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Intrathoracic vs Cervical Anastomosis After Totally or Hybrid Minimally Invasive Esophagectomy for Esophageal CancerA Randomized Clinical Trial

Educational Objective To study to what extent the location of the esophageal anastomosis is associated with leakage requiring reintervention in patients with transthoracic minimally invasive esophagectomy.
1 Credit CME
Key Points

Question  Is an intrathoracic or cervical anastomosis the preferable location of the anastomosis after a transthoracic, minimally invasive esophagectomy, in terms of anastomotic leakage requiring reintervention?

Findings  In this randomized clinical trial of 245 patients, anastomotic leakage necessitating reintervention occurred in 15 of 122 patients (12.3%) with intrathoracic anastomosis and 39 of 123 patients (31.7%) with cervical anastomosis.

Meaning  In this study, intrathoracic anastomosis resulted in better outcome for patients treated with transthoracic minimally invasive esophagectomy for midesophageal to distal esophageal or gastroesophageal junction cancer.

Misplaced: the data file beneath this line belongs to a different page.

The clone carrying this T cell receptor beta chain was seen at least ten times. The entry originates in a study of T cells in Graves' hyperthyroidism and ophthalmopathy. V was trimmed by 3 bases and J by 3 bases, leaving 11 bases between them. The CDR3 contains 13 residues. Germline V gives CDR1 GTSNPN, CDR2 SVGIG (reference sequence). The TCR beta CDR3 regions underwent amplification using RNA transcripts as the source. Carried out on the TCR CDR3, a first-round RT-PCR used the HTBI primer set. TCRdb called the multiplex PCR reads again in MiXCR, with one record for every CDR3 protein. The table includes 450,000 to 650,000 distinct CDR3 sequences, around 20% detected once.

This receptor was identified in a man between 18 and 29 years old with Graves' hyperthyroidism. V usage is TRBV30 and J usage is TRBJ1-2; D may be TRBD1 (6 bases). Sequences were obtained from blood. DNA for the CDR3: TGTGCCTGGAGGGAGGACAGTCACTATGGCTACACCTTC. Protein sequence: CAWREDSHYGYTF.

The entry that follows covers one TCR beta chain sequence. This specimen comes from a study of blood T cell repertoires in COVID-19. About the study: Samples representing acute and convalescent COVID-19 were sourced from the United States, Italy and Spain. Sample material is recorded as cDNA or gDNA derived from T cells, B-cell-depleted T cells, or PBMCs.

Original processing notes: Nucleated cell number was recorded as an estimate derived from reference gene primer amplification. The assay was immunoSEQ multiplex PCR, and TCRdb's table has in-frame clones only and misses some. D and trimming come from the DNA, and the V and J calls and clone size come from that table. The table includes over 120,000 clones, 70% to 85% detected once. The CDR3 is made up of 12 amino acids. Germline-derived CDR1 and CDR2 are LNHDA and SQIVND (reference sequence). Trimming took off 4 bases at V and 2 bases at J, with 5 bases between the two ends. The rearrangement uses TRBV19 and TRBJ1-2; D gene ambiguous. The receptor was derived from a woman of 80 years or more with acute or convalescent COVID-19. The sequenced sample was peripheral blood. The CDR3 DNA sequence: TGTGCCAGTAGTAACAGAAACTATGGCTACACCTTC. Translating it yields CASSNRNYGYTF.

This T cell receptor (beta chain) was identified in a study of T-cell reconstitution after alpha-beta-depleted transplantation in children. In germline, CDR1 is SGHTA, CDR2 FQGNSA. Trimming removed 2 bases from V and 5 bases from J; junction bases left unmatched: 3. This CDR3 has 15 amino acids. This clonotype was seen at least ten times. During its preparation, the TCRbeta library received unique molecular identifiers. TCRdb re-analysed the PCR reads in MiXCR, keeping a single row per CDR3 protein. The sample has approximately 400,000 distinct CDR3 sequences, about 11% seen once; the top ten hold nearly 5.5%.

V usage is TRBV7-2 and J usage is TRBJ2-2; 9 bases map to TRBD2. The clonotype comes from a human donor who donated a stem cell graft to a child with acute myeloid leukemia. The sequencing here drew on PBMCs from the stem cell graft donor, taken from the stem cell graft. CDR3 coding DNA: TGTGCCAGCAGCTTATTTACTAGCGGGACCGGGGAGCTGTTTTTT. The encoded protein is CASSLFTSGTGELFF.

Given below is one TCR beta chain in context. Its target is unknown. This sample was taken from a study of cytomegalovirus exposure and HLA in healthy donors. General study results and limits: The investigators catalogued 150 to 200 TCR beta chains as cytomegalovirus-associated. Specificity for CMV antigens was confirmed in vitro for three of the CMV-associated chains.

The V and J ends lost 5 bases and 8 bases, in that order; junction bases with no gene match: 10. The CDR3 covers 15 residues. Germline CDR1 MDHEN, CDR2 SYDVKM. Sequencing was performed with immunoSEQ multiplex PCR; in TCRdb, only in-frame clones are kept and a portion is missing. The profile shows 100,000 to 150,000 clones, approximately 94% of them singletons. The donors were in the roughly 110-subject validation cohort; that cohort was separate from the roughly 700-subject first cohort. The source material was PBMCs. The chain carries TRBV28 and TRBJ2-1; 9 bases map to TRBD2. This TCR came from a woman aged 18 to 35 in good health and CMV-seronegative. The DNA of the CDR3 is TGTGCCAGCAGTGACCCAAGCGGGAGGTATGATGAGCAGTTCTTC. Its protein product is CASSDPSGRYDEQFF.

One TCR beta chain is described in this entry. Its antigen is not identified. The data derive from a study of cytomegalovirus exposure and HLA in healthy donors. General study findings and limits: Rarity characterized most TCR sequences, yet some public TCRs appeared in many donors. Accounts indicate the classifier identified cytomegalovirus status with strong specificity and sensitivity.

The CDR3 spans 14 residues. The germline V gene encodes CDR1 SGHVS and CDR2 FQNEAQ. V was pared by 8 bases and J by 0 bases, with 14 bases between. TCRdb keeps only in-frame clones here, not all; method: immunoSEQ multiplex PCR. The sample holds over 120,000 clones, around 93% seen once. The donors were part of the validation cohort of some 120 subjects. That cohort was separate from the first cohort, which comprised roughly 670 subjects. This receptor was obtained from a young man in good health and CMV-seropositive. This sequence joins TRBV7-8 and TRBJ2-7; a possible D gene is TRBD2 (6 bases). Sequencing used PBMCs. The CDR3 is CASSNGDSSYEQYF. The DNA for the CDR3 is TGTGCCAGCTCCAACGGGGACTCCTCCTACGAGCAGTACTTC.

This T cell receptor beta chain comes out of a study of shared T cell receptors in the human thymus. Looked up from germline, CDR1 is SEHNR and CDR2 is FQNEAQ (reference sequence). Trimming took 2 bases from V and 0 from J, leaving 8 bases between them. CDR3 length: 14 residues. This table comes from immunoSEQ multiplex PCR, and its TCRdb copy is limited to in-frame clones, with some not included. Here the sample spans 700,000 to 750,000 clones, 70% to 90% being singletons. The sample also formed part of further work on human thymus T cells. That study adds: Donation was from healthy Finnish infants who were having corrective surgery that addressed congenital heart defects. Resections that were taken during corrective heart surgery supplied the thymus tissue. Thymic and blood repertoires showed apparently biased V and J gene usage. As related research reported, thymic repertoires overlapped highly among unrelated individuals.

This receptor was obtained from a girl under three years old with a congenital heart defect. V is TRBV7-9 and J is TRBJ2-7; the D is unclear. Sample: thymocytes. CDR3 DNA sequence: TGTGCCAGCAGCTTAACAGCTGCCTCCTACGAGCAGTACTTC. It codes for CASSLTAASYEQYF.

Abstract

Background  Transthoracic minimally invasive esophagectomy (MIE) is increasingly performed as part of curative multimodality treatment. There appears to be no robust evidence on the preferred location of the anastomosis after transthoracic MIE.

Objective  To compare an intrathoracic with a cervical anastomosis in a randomized clinical trial.

Design, Setting, and Participants  This open, multicenter randomized clinical superiority trial was performed at 9 Dutch high-volume hospitals. Patients with midesophageal to distal esophageal or gastroesophageal junction cancer planned for curative resection were included. Data collection occurred from April 2016 through February 2020.

Intervention  Patients were randomly assigned (1:1) to transthoracic MIE with intrathoracic or cervical anastomosis.

Main Outcomes and Measures  The primary end point was anastomotic leakage requiring endoscopic, radiologic, or surgical intervention. Secondary outcomes were overall anastomotic leak rate, other postoperative complications, length of stay, mortality, and quality of life.